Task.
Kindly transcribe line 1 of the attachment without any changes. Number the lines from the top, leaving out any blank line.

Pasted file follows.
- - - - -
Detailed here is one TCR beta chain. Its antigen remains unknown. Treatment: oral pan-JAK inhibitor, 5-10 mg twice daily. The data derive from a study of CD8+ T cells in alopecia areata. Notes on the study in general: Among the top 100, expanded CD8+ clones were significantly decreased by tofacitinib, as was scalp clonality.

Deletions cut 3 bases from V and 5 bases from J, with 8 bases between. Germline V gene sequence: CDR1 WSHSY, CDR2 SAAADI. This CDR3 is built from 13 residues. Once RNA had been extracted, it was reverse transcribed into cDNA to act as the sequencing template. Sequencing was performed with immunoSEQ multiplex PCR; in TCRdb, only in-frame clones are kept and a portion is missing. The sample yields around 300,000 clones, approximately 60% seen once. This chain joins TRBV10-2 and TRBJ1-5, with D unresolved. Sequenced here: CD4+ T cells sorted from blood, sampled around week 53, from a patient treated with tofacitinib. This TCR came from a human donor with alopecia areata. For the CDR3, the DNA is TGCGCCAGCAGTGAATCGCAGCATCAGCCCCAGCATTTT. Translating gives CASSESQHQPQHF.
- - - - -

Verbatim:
Detailed here is one TCR beta chain. Its antigen remains unknown. Treatment: oral pan-JAK inhibitor, 5-10 mg twice daily. The data derive from a study of CD8+ T cells in alopecia areata. Notes on the study in general: Among the top 100, expanded CD8+ clones were significantly decreased by tofacitinib, as was scalp clonality.